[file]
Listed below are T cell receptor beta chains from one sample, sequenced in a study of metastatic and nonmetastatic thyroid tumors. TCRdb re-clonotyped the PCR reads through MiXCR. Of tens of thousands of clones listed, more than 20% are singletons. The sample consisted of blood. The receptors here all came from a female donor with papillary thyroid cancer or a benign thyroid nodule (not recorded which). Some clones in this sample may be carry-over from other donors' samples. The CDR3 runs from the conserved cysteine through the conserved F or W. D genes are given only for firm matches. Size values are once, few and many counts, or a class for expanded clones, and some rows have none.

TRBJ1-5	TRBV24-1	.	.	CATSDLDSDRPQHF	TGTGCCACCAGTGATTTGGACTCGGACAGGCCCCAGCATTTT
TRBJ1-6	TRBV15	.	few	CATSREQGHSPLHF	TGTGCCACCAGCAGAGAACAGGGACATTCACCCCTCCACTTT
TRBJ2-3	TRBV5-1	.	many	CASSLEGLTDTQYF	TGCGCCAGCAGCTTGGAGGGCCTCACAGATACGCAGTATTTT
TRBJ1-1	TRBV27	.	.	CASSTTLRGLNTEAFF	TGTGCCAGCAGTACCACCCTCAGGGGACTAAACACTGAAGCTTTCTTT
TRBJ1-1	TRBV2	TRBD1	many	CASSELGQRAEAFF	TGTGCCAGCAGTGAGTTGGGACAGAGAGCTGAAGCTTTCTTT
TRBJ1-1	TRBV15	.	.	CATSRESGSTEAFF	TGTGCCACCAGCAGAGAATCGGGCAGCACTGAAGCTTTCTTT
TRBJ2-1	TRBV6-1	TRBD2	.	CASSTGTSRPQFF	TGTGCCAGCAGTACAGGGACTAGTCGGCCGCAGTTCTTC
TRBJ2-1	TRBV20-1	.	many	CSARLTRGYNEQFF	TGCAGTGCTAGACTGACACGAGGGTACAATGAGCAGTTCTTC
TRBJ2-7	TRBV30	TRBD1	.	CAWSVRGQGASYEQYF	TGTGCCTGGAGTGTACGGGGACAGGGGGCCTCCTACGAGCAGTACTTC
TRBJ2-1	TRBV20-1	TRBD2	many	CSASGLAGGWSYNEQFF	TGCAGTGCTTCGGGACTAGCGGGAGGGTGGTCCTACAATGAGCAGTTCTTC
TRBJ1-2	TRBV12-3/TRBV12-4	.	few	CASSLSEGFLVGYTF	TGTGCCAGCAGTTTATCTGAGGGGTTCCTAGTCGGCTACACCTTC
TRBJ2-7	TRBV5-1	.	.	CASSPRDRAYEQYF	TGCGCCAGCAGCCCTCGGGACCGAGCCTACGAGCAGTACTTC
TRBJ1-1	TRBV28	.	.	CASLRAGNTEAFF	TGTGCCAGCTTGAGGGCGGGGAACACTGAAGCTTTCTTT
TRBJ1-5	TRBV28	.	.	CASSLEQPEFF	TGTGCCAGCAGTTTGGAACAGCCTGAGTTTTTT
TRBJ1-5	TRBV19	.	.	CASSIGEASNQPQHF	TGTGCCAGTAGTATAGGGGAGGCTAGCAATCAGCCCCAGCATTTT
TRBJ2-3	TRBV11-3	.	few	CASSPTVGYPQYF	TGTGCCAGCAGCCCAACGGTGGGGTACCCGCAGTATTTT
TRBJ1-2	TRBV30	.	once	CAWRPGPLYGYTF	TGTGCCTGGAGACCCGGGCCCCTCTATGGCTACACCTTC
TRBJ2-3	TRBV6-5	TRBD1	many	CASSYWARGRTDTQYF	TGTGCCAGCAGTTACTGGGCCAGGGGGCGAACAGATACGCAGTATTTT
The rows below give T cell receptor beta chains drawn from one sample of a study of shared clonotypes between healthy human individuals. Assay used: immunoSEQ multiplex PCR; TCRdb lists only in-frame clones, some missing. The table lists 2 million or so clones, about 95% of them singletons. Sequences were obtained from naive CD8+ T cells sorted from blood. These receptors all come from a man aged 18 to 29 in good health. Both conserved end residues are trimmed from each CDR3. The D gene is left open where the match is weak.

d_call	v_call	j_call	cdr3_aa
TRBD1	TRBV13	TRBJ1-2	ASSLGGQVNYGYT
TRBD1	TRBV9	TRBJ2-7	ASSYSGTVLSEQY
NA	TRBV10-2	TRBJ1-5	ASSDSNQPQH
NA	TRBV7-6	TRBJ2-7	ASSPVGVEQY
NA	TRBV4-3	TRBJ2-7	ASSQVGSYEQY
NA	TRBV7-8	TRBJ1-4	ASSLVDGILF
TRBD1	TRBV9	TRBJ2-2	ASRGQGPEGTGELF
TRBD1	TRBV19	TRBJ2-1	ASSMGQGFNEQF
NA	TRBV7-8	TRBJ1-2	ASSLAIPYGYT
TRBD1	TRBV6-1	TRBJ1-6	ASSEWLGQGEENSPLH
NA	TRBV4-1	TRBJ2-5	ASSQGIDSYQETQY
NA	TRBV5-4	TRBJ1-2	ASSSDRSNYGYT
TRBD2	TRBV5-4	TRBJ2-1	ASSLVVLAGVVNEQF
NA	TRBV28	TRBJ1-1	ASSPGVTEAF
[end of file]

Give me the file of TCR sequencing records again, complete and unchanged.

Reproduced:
Listed below are T cell receptor beta chains from one sample, sequenced in a study of metastatic and nonmetastatic thyroid tumors. TCRdb re-clonotyped the PCR reads through MiXCR. Of tens of thousands of clones listed, more than 20% are singletons. The sample consisted of blood. The receptors here all came from a female donor with papillary thyroid cancer or a benign thyroid nodule (not recorded which). Some clones in this sample may be carry-over from other donors' samples. The CDR3 runs from the conserved cysteine through the conserved F or W. D genes are given only for firm matches. Size values are once, few and many counts, or a class for expanded clones, and some rows have none.

TRBJ1-5	TRBV24-1	.	.	CATSDLDSDRPQHF	TGTGCCACCAGTGATTTGGACTCGGACAGGCCCCAGCATTTT
TRBJ1-6	TRBV15	.	few	CATSREQGHSPLHF	TGTGCCACCAGCAGAGAACAGGGACATTCACCCCTCCACTTT
TRBJ2-3	TRBV5-1	.	many	CASSLEGLTDTQYF	TGCGCCAGCAGCTTGGAGGGCCTCACAGATACGCAGTATTTT
TRBJ1-1	TRBV27	.	.	CASSTTLRGLNTEAFF	TGTGCCAGCAGTACCACCCTCAGGGGACTAAACACTGAAGCTTTCTTT
TRBJ1-1	TRBV2	TRBD1	many	CASSELGQRAEAFF	TGTGCCAGCAGTGAGTTGGGACAGAGAGCTGAAGCTTTCTTT
TRBJ1-1	TRBV15	.	.	CATSRESGSTEAFF	TGTGCCACCAGCAGAGAATCGGGCAGCACTGAAGCTTTCTTT
TRBJ2-1	TRBV6-1	TRBD2	.	CASSTGTSRPQFF	TGTGCCAGCAGTACAGGGACTAGTCGGCCGCAGTTCTTC
TRBJ2-1	TRBV20-1	.	many	CSARLTRGYNEQFF	TGCAGTGCTAGACTGACACGAGGGTACAATGAGCAGTTCTTC
TRBJ2-7	TRBV30	TRBD1	.	CAWSVRGQGASYEQYF	TGTGCCTGGAGTGTACGGGGACAGGGGGCCTCCTACGAGCAGTACTTC
TRBJ2-1	TRBV20-1	TRBD2	many	CSASGLAGGWSYNEQFF	TGCAGTGCTTCGGGACTAGCGGGAGGGTGGTCCTACAATGAGCAGTTCTTC
TRBJ1-2	TRBV12-3/TRBV12-4	.	few	CASSLSEGFLVGYTF	TGTGCCAGCAGTTTATCTGAGGGGTTCCTAGTCGGCTACACCTTC
TRBJ2-7	TRBV5-1	.	.	CASSPRDRAYEQYF	TGCGCCAGCAGCCCTCGGGACCGAGCCTACGAGCAGTACTTC
TRBJ1-1	TRBV28	.	.	CASLRAGNTEAFF	TGTGCCAGCTTGAGGGCGGGGAACACTGAAGCTTTCTTT
TRBJ1-5	TRBV28	.	.	CASSLEQPEFF	TGTGCCAGCAGTTTGGAACAGCCTGAGTTTTTT
TRBJ1-5	TRBV19	.	.	CASSIGEASNQPQHF	TGTGCCAGTAGTATAGGGGAGGCTAGCAATCAGCCCCAGCATTTT
TRBJ2-3	TRBV11-3	.	few	CASSPTVGYPQYF	TGTGCCAGCAGCCCAACGGTGGGGTACCCGCAGTATTTT
TRBJ1-2	TRBV30	.	once	CAWRPGPLYGYTF	TGTGCCTGGAGACCCGGGCCCCTCTATGGCTACACCTTC
TRBJ2-3	TRBV6-5	TRBD1	many	CASSYWARGRTDTQYF	TGTGCCAGCAGTTACTGGGCCAGGGGGCGAACAGATACGCAGTATTTT
The rows below give T cell receptor beta chains drawn from one sample of a study of shared clonotypes between healthy human individuals. Assay used: immunoSEQ multiplex PCR; TCRdb lists only in-frame clones, some missing. The table lists 2 million or so clones, about 95% of them singletons. Sequences were obtained from naive CD8+ T cells sorted from blood. These receptors all come from a man aged 18 to 29 in good health. Both conserved end residues are trimmed from each CDR3. The D gene is left open where the match is weak.

d_call	v_call	j_call	cdr3_aa
TRBD1	TRBV13	TRBJ1-2	ASSLGGQVNYGYT
TRBD1	TRBV9	TRBJ2-7	ASSYSGTVLSEQY
NA	TRBV10-2	TRBJ1-5	ASSDSNQPQH
NA	TRBV7-6	TRBJ2-7	ASSPVGVEQY
NA	TRBV4-3	TRBJ2-7	ASSQVGSYEQY
NA	TRBV7-8	TRBJ1-4	ASSLVDGILF
TRBD1	TRBV9	TRBJ2-2	ASRGQGPEGTGELF
TRBD1	TRBV19	TRBJ2-1	ASSMGQGFNEQF
NA	TRBV7-8	TRBJ1-2	ASSLAIPYGYT
TRBD1	TRBV6-1	TRBJ1-6	ASSEWLGQGEENSPLH
NA	TRBV4-1	TRBJ2-5	ASSQGIDSYQETQY
NA	TRBV5-4	TRBJ1-2	ASSSDRSNYGYT
TRBD2	TRBV5-4	TRBJ2-1	ASSLVVLAGVVNEQF
NA	TRBV28	TRBJ1-1	ASSPGVTEAF